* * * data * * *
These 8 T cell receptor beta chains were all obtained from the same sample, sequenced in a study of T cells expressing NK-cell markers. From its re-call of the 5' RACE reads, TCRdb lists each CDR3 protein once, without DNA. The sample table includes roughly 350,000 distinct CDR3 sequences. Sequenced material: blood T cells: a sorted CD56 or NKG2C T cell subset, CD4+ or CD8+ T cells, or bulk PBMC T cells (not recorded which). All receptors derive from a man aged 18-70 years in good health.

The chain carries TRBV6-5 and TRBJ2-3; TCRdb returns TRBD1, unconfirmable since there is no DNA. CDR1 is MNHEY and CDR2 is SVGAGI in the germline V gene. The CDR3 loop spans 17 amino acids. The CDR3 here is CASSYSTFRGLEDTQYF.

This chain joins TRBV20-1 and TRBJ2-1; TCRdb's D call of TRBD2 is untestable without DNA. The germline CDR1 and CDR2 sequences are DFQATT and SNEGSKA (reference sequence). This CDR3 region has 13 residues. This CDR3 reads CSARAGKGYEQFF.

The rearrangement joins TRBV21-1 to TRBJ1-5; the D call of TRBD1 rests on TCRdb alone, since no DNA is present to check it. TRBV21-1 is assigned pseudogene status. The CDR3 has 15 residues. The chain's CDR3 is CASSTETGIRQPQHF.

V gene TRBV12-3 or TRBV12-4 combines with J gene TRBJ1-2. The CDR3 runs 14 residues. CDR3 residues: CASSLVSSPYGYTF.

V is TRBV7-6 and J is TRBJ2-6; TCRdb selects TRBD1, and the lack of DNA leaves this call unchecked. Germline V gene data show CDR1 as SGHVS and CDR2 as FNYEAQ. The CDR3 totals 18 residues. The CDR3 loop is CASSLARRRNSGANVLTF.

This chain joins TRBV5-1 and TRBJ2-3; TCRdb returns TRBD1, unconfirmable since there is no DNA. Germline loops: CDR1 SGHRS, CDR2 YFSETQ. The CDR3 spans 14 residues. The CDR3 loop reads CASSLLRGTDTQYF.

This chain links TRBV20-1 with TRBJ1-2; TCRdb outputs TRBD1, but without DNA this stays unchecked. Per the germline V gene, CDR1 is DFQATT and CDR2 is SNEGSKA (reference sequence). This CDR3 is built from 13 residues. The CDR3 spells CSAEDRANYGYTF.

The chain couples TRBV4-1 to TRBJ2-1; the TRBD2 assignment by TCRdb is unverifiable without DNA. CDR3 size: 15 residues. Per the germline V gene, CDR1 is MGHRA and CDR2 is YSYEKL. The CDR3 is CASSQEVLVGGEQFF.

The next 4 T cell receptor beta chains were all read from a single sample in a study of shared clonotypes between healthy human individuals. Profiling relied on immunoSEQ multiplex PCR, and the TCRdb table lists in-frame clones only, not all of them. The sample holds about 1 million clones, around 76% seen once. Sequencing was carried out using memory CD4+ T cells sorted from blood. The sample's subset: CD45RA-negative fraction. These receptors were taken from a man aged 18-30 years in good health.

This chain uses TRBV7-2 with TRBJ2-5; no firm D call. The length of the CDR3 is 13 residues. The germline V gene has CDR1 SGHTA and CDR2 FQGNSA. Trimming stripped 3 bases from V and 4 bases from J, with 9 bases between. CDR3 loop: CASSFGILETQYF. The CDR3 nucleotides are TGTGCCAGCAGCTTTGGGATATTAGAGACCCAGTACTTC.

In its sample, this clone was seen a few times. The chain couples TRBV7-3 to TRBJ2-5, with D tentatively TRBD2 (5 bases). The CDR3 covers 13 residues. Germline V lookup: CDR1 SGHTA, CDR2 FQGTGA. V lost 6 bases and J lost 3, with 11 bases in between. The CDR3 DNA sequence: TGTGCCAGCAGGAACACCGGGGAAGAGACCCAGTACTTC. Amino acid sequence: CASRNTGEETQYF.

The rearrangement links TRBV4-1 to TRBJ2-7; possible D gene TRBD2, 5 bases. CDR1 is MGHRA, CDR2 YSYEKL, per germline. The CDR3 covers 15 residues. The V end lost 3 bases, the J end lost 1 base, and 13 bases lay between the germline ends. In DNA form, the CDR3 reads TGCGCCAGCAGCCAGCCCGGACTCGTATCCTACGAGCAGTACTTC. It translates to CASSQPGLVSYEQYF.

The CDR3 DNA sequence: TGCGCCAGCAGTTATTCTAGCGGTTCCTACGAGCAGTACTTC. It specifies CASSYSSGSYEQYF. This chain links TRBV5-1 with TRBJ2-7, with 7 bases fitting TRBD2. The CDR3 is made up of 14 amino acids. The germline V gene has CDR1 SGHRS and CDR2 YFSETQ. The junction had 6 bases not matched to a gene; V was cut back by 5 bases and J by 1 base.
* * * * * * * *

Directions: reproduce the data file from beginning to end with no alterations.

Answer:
These 8 T cell receptor beta chains were all obtained from the same sample, sequenced in a study of T cells expressing NK-cell markers. From its re-call of the 5' RACE reads, TCRdb lists each CDR3 protein once, without DNA. The sample table includes roughly 350,000 distinct CDR3 sequences. Sequenced material: blood T cells: a sorted CD56 or NKG2C T cell subset, CD4+ or CD8+ T cells, or bulk PBMC T cells (not recorded which). All receptors derive from a man aged 18-70 years in good health.

The chain carries TRBV6-5 and TRBJ2-3; TCRdb returns TRBD1, unconfirmable since there is no DNA. CDR1 is MNHEY and CDR2 is SVGAGI in the germline V gene. The CDR3 loop spans 17 amino acids. The CDR3 here is CASSYSTFRGLEDTQYF.

This chain joins TRBV20-1 and TRBJ2-1; TCRdb's D call of TRBD2 is untestable without DNA. The germline CDR1 and CDR2 sequences are DFQATT and SNEGSKA (reference sequence). This CDR3 region has 13 residues. This CDR3 reads CSARAGKGYEQFF.

The rearrangement joins TRBV21-1 to TRBJ1-5; the D call of TRBD1 rests on TCRdb alone, since no DNA is present to check it. TRBV21-1 is assigned pseudogene status. The CDR3 has 15 residues. The chain's CDR3 is CASSTETGIRQPQHF.

V gene TRBV12-3 or TRBV12-4 combines with J gene TRBJ1-2. The CDR3 runs 14 residues. CDR3 residues: CASSLVSSPYGYTF.

V is TRBV7-6 and J is TRBJ2-6; TCRdb selects TRBD1, and the lack of DNA leaves this call unchecked. Germline V gene data show CDR1 as SGHVS and CDR2 as FNYEAQ. The CDR3 totals 18 residues. The CDR3 loop is CASSLARRRNSGANVLTF.

This chain joins TRBV5-1 and TRBJ2-3; TCRdb returns TRBD1, unconfirmable since there is no DNA. Germline loops: CDR1 SGHRS, CDR2 YFSETQ. The CDR3 spans 14 residues. The CDR3 loop reads CASSLLRGTDTQYF.

This chain links TRBV20-1 with TRBJ1-2; TCRdb outputs TRBD1, but without DNA this stays unchecked. Per the germline V gene, CDR1 is DFQATT and CDR2 is SNEGSKA (reference sequence). This CDR3 is built from 13 residues. The CDR3 spells CSAEDRANYGYTF.

The chain couples TRBV4-1 to TRBJ2-1; the TRBD2 assignment by TCRdb is unverifiable without DNA. CDR3 size: 15 residues. Per the germline V gene, CDR1 is MGHRA and CDR2 is YSYEKL. The CDR3 is CASSQEVLVGGEQFF.

The next 4 T cell receptor beta chains were all read from a single sample in a study of shared clonotypes between healthy human individuals. Profiling relied on immunoSEQ multiplex PCR, and the TCRdb table lists in-frame clones only, not all of them. The sample holds about 1 million clones, around 76% seen once. Sequencing was carried out using memory CD4+ T cells sorted from blood. The sample's subset: CD45RA-negative fraction. These receptors were taken from a man aged 18-30 years in good health.

This chain uses TRBV7-2 with TRBJ2-5; no firm D call. The length of the CDR3 is 13 residues. The germline V gene has CDR1 SGHTA and CDR2 FQGNSA. Trimming stripped 3 bases from V and 4 bases from J, with 9 bases between. CDR3 loop: CASSFGILETQYF. The CDR3 nucleotides are TGTGCCAGCAGCTTTGGGATATTAGAGACCCAGTACTTC.

In its sample, this clone was seen a few times. The chain couples TRBV7-3 to TRBJ2-5, with D tentatively TRBD2 (5 bases). The CDR3 covers 13 residues. Germline V lookup: CDR1 SGHTA, CDR2 FQGTGA. V lost 6 bases and J lost 3, with 11 bases in between. The CDR3 DNA sequence: TGTGCCAGCAGGAACACCGGGGAAGAGACCCAGTACTTC. Amino acid sequence: CASRNTGEETQYF.

The rearrangement links TRBV4-1 to TRBJ2-7; possible D gene TRBD2, 5 bases. CDR1 is MGHRA, CDR2 YSYEKL, per germline. The CDR3 covers 15 residues. The V end lost 3 bases, the J end lost 1 base, and 13 bases lay between the germline ends. In DNA form, the CDR3 reads TGCGCCAGCAGCCAGCCCGGACTCGTATCCTACGAGCAGTACTTC. It translates to CASSQPGLVSYEQYF.

The CDR3 DNA sequence: TGCGCCAGCAGTTATTCTAGCGGTTCCTACGAGCAGTACTTC. It specifies CASSYSSGSYEQYF. This chain links TRBV5-1 with TRBJ2-7, with 7 bases fitting TRBD2. The CDR3 is made up of 14 amino acids. The germline V gene has CDR1 SGHRS and CDR2 YFSETQ. The junction had 6 bases not matched to a gene; V was cut back by 5 bases and J by 1 base.